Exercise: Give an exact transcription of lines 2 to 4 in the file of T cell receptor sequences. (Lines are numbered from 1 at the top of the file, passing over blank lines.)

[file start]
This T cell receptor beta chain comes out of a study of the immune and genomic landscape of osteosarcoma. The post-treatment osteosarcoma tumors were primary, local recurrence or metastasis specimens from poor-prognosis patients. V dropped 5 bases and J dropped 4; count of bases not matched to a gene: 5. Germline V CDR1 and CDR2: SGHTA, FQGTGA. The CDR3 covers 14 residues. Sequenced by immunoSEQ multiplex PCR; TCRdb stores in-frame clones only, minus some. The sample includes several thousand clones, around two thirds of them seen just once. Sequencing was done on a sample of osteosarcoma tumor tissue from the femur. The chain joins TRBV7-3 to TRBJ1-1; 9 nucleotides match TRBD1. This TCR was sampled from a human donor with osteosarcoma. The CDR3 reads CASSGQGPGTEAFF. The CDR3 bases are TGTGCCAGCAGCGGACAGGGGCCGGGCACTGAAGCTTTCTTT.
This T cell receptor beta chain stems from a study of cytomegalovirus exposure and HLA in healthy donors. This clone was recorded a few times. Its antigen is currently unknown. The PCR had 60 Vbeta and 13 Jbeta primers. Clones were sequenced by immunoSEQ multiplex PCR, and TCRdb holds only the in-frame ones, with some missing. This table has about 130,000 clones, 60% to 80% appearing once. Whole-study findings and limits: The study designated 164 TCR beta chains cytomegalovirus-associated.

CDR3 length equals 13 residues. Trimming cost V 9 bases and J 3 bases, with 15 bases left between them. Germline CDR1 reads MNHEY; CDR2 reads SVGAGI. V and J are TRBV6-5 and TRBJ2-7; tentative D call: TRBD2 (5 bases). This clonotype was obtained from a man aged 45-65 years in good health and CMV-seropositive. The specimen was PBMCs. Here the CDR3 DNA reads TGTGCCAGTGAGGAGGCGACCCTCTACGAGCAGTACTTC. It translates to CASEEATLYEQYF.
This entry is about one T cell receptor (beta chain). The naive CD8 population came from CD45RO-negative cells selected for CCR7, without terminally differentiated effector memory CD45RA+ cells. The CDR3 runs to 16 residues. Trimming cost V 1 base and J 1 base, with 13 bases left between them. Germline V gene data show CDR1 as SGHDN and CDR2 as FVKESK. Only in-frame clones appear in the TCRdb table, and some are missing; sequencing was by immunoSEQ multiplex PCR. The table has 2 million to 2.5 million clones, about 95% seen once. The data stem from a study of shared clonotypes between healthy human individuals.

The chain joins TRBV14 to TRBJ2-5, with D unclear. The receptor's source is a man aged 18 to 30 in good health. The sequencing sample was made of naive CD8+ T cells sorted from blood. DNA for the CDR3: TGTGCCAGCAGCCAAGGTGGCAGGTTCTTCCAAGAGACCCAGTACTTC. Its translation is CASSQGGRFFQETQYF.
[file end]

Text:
This T cell receptor beta chain stems from a study of cytomegalovirus exposure and HLA in healthy donors. This clone was recorded a few times. Its antigen is currently unknown. The PCR had 60 Vbeta and 13 Jbeta primers. Clones were sequenced by immunoSEQ multiplex PCR, and TCRdb holds only the in-frame ones, with some missing. This table has about 130,000 clones, 60% to 80% appearing once. Whole-study findings and limits: The study designated 164 TCR beta chains cytomegalovirus-associated.

CDR3 length equals 13 residues. Trimming cost V 9 bases and J 3 bases, with 15 bases left between them. Germline CDR1 reads MNHEY; CDR2 reads SVGAGI. V and J are TRBV6-5 and TRBJ2-7; tentative D call: TRBD2 (5 bases). This clonotype was obtained from a man aged 45-65 years in good health and CMV-seropositive. The specimen was PBMCs. Here the CDR3 DNA reads TGTGCCAGTGAGGAGGCGACCCTCTACGAGCAGTACTTC. It translates to CASEEATLYEQYF.
This entry is about one T cell receptor (beta chain). The naive CD8 population came from CD45RO-negative cells selected for CCR7, without terminally differentiated effector memory CD45RA+ cells. The CDR3 runs to 16 residues. Trimming cost V 1 base and J 1 base, with 13 bases left between them. Germline V gene data show CDR1 as SGHDN and CDR2 as FVKESK. Only in-frame clones appear in the TCRdb table, and some are missing; sequencing was by immunoSEQ multiplex PCR. The table has 2 million to 2.5 million clones, about 95% seen once. The data stem from a study of shared clonotypes between healthy human individuals.